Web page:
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Virginia Tech Police Department receives fifth consecutive re-accreditation


   

Virginia Tech's Police Department receives fifth CALEA re-accreditation Maj. Kevin Foust, deputy chief of police (second from left); Denise Linkenhoker (center), accreditation manager; and Chief of Police Wendell Flinchum (fourth from left) and accept the Virginia Tech Police Department's fifth consecutive re-accreditation on Nov. 17, at the CALEA conference in Jacksonville, Fla.


BLACKSBURG, Va., Nov. 29, 2012 – The Virginia Tech Police Department recently received its fifth consecutive re-accreditation from the Commission on Accreditation for Law Enforcement Agencies Incorporated. 

Virginia Tech Police began the accreditation process in 1992, and were first accredited in 1995.

The 75-member department, which includes 51 sworn officers, is one of only 65 university police departments nationally accredited, and one of only three in the Commonwealth of Virginia to receive advanced accreditation. The accreditation program provides law enforcement and public safety agencies an opportunity to voluntarily demonstrate they are able to conform to an established set of rigorous professional standards and guidelines.

CALEA, the accrediting organization, is an independent, nonprofit organization established in 1979 to develop a set of law enforcement standards designed to improve the delivery of law enforcement services from coast to coast. The purpose of CALEA’s accreditation programs is to improve the delivery of public safety services, primarily by: maintaining a body of standards, developed by public safety practitioners, covering a wide range of up-to-date public safety initiatives; establishing and administering an accreditation process; and recognizing professional excellence.

The comprehensive list of 480 accreditation standards is designed to increase a law enforcement agency's ability to prevent and control crime, increase agency effectiveness and efficiency in delivering law enforcement services, increase cooperation and coordination with other law enforcement agencies and with other agencies of the criminal justice system, and increase citizen and employee confidence in the goals, objectives, policies, and practices of the respective agency. The standards include a chapter specific to campus law enforcement and the unique responsibilities of those agencies.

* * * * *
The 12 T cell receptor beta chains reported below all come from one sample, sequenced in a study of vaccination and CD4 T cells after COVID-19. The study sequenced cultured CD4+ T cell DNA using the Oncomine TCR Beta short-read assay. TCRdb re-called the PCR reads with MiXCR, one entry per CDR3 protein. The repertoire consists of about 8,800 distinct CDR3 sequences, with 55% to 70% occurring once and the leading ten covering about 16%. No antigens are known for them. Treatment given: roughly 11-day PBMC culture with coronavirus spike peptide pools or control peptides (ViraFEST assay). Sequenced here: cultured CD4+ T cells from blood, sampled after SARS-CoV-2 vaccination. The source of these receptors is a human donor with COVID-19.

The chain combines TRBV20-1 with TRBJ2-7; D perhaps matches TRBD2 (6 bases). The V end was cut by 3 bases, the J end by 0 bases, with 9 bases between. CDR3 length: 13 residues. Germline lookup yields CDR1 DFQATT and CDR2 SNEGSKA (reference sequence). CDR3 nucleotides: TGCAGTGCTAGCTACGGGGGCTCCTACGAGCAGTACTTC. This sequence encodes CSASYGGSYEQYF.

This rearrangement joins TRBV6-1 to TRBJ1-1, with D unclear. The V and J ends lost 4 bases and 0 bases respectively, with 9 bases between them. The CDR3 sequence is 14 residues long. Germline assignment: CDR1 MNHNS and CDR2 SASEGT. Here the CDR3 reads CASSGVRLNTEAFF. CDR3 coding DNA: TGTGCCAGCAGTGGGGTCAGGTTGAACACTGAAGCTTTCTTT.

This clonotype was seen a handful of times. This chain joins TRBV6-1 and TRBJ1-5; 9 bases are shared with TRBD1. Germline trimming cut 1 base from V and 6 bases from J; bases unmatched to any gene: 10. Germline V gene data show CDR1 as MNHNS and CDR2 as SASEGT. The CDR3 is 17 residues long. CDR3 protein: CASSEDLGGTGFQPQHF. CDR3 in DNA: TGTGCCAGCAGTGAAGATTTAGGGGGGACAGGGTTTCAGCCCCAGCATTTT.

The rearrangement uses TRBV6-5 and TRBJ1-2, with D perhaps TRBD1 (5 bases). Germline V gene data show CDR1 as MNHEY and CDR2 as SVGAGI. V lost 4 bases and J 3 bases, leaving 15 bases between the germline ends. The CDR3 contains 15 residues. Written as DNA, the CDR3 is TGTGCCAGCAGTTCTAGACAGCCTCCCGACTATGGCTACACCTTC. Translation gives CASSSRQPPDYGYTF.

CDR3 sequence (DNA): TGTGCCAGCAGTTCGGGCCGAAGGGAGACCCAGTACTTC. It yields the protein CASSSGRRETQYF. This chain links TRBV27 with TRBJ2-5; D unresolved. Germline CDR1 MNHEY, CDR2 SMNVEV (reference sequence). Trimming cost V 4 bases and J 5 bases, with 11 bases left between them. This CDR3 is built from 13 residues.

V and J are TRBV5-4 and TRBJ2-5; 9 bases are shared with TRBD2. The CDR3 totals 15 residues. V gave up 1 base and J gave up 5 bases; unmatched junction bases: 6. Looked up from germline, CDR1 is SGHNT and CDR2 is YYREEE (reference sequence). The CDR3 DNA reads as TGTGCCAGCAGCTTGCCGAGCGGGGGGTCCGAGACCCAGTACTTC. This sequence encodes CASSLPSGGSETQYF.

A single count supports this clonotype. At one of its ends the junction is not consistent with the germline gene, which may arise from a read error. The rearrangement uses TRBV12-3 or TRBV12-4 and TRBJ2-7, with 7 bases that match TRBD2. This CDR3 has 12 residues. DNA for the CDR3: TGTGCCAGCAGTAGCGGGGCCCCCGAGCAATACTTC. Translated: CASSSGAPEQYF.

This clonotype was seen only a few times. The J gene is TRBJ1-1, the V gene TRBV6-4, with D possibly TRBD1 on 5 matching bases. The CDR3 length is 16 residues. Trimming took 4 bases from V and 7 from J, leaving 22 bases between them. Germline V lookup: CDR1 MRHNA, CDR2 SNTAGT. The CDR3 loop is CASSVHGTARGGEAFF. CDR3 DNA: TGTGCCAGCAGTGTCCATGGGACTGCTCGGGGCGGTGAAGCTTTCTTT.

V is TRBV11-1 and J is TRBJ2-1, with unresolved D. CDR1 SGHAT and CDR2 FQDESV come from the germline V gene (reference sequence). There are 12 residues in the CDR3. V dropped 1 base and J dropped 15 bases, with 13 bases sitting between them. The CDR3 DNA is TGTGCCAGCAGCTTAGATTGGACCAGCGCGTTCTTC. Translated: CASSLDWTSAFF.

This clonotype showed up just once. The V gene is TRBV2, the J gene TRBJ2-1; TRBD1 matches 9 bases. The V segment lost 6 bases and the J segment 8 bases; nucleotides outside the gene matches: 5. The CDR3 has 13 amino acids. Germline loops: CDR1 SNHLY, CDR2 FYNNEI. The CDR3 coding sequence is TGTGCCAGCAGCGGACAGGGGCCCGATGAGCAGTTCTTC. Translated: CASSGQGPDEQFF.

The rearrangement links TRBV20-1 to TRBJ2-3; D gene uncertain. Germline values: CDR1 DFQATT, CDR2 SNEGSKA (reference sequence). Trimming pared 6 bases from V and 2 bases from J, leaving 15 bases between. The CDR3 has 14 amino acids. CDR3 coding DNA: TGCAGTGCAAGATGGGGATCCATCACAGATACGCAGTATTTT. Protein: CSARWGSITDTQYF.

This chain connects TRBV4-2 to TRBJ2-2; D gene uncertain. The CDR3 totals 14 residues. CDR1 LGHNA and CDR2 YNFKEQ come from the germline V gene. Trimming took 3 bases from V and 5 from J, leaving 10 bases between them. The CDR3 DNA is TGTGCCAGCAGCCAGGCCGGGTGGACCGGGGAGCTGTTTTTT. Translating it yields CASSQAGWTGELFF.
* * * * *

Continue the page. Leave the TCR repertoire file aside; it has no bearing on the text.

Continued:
As part of the accreditation process, the Virginia Tech Police Department developed a comprehensive and uniform set of written departmental directives; established the necessary reporting procedures and analyses a CEO needs to make fact-based, informed management decisions; assured a preparedness program is in place to address natural or man-made critical incidents; and demonstrated a commitment to continually developing and improving the department's relationship with the community.

"National accreditation significantly enhances our department’s ability to provide professional law enforcement service to the university community, and to assure that we are prepared to continue our cooperative liaison with law enforcement agencies in surrounding communities," said Virginia Tech Police Chief Wendell Flinchum. "Additionally, accreditation shows the ability of our department to meet national standards for law enforcement, including campus law enforcement,” said Flinchum.

The accreditation process required the department to document its compliance with the specified standards, and subsequently participate in a final on-site review by a CALEA assessment team which occurred in August 2012. The assessment team report was reviewed at one of several regional CALEA meetings. The Virginia Tech Police Department received their fifth re-accreditation with a status of Advanced Accreditation on Nov. 17, 2012, at the CALEA conference in Jacksonville, Fla.

Dedicated to its motto, Ut Prosim (That I May Serve), Virginia Tech takes a hands-on, engaging approach to education, preparing scholars to be leaders in their fields and communities. As the commonwealth’s most comprehensive university and its leading research institution, Virginia Tech offers 225 undergraduate and graduate degree programs to more than 31,000 students and manages a research portfolio of $496 million. The university fulfills its land-grant mission of transforming knowledge to practice through technological leadership and by fueling economic growth and job creation locally, regionally, and across Virginia.

This article was written by Carrie Norman.